Jewelry designer Stephen Webster -- known for his rocker inspired collections -- has just opened a new graffiti and street art exhibition, City of Fire, curated by Arrested Motion, at his west coast store right in the heart of Beverly Hills.
The show features work from a range of artists including James Jean, whose lyrical "The Horn" (priced at $25,000) features an image of a large creature on panels of wood held together by metal studs and Ron English, whose "Obama Hulk" portrays the President as a muscle-bound superhero. The exhibition's artists attended the exhibit’s launch on June 5 along with stars Rose McGowan, Taraji P. Henson and fashion designer Magda Berliner, who all crowded the designer's second-floor gallery space while a disc jockey spun tunes. McGowan's boyfriend, Davey Detail, also featured, is from the three-man group Cyrcle who collaborates on street campaigns and gallery work.
Webster's new exhibit will be on display until July 31 at 202 N. Rodeo Dr. He took over his two-story space on Rodeo Drive to transform into a gallery to have "an iconic view down Wilshire," he said.
In the past the space held a pop-up restaurant, classical music events and other art shows.
"It’s giving my clients other experiences of things that I like," he told the Hollywood Reporter at the opening.
The show also features pop-culture inspired work by the artist Trustocorp. The pieces depict fake tabloid magazine covers ("We're Not OK") with headlines reading, "Exclusive: Lindsay Lohan dead at 27! Lilo looks gorgeous as she overdoses on the Sunset Strip!" and "Zombie Kim Kardashian Eats Herself."
Back in his art school days in the late '70s in the U.K., Webster says he was into the rebellious punk scene and regards graffiti and street art as styles that mesh well with his rock and roll edged aesthetic. "Good street and graffiti art has it's roots as thought provoking and visually stimulating messaging in an urban environment," Webster said in a speech.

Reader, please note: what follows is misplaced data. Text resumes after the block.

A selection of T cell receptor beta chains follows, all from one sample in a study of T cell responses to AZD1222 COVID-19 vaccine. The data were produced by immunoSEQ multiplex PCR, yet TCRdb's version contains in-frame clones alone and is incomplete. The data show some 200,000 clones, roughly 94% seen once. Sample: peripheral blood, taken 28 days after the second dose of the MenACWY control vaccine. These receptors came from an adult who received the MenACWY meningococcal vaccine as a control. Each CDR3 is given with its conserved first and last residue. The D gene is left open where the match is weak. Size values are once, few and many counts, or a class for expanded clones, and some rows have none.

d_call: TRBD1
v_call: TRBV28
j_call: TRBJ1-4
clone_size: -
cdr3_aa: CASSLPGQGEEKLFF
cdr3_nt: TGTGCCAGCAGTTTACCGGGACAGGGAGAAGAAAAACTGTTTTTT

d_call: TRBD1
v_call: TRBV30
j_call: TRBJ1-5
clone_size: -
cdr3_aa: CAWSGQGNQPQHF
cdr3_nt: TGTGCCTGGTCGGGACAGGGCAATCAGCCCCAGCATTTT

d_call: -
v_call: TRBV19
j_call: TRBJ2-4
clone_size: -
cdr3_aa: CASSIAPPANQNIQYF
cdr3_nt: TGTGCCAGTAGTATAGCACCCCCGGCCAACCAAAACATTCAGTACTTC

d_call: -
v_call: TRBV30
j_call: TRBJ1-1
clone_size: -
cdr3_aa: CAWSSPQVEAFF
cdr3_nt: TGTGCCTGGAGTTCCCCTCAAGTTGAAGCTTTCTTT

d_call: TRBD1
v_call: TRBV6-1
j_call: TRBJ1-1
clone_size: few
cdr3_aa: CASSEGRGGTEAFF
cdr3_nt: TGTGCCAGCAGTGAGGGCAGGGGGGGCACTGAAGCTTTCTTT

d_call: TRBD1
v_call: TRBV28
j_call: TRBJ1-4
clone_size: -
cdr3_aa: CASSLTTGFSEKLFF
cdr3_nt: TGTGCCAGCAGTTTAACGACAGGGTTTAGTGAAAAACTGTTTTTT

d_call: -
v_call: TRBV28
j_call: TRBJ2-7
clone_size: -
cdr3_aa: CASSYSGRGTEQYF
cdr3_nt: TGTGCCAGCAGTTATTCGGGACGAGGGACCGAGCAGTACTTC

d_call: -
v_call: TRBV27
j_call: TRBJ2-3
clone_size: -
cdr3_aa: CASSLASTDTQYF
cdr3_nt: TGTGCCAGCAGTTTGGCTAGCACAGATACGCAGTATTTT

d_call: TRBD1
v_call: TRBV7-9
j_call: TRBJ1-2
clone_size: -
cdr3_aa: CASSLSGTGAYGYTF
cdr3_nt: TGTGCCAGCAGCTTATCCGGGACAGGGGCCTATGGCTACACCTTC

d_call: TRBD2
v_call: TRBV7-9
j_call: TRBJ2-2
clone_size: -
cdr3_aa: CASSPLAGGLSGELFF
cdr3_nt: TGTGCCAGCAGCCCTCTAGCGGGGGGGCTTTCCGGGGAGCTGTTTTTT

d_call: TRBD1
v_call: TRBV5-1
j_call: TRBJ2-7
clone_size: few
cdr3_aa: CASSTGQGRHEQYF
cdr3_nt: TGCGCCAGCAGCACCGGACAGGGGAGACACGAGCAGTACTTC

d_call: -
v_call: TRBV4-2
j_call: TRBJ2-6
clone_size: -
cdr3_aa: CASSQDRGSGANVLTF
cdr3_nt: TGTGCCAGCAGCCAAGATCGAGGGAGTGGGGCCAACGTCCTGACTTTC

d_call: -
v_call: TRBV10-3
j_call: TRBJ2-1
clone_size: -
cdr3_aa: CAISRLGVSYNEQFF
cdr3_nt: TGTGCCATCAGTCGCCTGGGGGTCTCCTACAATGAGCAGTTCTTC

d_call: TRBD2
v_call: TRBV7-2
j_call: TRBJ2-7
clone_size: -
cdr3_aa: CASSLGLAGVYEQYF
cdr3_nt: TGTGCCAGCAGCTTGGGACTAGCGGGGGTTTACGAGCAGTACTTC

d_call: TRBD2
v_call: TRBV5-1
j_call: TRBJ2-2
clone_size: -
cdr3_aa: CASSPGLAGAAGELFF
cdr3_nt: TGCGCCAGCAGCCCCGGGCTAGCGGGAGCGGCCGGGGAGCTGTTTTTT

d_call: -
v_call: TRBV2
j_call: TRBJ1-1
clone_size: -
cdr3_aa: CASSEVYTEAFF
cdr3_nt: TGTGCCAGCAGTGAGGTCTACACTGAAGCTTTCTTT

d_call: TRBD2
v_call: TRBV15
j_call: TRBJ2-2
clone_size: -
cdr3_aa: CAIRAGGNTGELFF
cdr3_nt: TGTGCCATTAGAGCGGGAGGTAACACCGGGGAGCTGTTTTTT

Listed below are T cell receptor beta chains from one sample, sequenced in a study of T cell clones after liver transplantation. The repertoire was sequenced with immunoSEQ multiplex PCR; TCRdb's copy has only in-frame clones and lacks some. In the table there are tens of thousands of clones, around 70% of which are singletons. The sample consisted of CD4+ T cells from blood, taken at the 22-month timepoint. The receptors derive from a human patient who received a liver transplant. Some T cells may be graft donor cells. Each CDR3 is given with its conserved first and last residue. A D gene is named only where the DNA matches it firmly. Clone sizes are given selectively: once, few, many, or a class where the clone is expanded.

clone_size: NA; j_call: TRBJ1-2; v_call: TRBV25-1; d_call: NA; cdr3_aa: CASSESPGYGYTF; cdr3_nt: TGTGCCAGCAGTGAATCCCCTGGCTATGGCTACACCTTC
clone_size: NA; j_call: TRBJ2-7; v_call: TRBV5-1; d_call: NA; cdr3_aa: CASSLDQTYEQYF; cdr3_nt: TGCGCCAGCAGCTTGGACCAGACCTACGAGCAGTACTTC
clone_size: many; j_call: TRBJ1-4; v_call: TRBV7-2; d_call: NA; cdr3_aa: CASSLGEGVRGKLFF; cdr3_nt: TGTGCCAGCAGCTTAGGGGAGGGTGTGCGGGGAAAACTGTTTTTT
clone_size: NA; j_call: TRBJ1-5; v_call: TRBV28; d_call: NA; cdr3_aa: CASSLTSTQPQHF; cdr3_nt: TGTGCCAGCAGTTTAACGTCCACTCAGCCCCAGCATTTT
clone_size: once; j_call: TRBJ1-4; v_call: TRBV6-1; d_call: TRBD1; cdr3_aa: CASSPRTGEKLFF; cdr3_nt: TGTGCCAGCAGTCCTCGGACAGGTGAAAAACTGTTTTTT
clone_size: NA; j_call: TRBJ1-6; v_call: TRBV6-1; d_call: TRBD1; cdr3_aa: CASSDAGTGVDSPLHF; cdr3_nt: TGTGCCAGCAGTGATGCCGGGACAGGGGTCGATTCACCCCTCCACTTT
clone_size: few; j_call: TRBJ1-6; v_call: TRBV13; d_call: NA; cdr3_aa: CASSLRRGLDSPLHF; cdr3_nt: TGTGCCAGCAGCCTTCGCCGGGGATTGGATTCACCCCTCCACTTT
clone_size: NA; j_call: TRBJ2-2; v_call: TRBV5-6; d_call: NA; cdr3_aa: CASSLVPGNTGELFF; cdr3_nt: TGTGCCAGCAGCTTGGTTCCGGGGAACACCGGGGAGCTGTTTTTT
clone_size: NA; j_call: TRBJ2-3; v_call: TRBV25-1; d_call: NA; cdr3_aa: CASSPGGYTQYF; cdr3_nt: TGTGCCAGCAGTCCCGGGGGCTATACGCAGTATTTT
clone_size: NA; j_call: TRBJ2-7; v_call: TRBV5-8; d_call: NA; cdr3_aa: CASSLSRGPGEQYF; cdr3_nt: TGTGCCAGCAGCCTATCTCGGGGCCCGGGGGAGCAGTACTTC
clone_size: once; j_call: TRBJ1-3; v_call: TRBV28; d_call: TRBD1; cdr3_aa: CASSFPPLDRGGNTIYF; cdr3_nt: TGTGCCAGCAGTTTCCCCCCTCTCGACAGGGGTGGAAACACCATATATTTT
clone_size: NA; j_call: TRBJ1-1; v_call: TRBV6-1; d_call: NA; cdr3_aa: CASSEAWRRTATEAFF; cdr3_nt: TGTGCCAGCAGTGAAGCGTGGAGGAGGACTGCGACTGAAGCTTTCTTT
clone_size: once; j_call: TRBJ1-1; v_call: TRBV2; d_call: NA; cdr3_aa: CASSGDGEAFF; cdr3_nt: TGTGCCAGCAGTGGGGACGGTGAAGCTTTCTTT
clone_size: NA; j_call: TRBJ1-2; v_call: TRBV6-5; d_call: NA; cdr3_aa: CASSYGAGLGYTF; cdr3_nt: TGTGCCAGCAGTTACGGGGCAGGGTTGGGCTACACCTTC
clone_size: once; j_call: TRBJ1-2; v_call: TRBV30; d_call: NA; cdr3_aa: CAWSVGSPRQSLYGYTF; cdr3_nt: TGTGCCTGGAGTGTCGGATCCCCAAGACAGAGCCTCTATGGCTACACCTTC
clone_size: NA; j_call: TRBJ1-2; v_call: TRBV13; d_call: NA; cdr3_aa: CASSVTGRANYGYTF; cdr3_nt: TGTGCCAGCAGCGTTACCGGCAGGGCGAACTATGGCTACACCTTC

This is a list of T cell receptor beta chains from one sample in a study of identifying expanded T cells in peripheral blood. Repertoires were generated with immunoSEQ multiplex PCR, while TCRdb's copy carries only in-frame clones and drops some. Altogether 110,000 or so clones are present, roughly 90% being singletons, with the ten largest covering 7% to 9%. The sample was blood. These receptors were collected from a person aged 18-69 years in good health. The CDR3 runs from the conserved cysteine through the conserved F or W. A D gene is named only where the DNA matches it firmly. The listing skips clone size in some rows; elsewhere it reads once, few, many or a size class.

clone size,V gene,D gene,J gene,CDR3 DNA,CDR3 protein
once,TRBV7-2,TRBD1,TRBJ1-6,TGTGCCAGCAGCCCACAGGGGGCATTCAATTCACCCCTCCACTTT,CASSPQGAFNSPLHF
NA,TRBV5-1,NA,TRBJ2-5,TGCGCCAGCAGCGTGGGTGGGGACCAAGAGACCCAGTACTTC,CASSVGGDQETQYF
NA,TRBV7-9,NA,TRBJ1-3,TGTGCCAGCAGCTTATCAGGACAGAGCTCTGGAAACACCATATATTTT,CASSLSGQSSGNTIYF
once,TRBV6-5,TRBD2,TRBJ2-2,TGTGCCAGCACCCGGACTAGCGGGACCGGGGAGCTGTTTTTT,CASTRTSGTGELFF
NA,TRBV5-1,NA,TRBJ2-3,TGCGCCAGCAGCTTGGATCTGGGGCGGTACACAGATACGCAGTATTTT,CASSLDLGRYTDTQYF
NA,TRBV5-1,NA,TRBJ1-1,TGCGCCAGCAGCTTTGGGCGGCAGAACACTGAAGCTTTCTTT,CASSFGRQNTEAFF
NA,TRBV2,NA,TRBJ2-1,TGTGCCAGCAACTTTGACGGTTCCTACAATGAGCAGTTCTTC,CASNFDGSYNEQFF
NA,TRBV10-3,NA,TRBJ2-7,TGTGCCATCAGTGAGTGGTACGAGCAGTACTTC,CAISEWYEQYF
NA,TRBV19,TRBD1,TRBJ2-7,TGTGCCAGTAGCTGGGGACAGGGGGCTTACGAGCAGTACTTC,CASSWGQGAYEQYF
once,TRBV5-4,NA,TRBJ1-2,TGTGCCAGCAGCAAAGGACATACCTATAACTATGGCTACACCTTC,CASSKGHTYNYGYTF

He also holds a royal warrant to Prince Charles. Though the prince doesn’t necessarily shop for Webster’s jewelry, Webster retains his warrant status by doing work with the Prince’s Trust, a charity founded by Prince Charles in 1976, which works with 13 to 30-year-olds who struggled with school or are long-term unemployed. Webster's newest collection for men and women features rings and necklaces designed with skulls, crosses and gothic iconography.
Webster is also in talks of doing a TV series about his life and work. His mantra is to have no regrets at 50 (also his twitter handle, @Noregretsat50). Above the City of Fire exhibit rests a permanent "No Regrets" lounge which houses work from internationally acclaimed artists.
"When I turned 50, I did a collection called No Regrets," he said. "I like to step out of the box of the fine jewelry world." He had just flown in from Las Vegas where he'd won a 2012 Couture Design Award at the Couture jewelry and watch trade show for a fanged-serpent cocktail ring titled "The Temptation of Evil."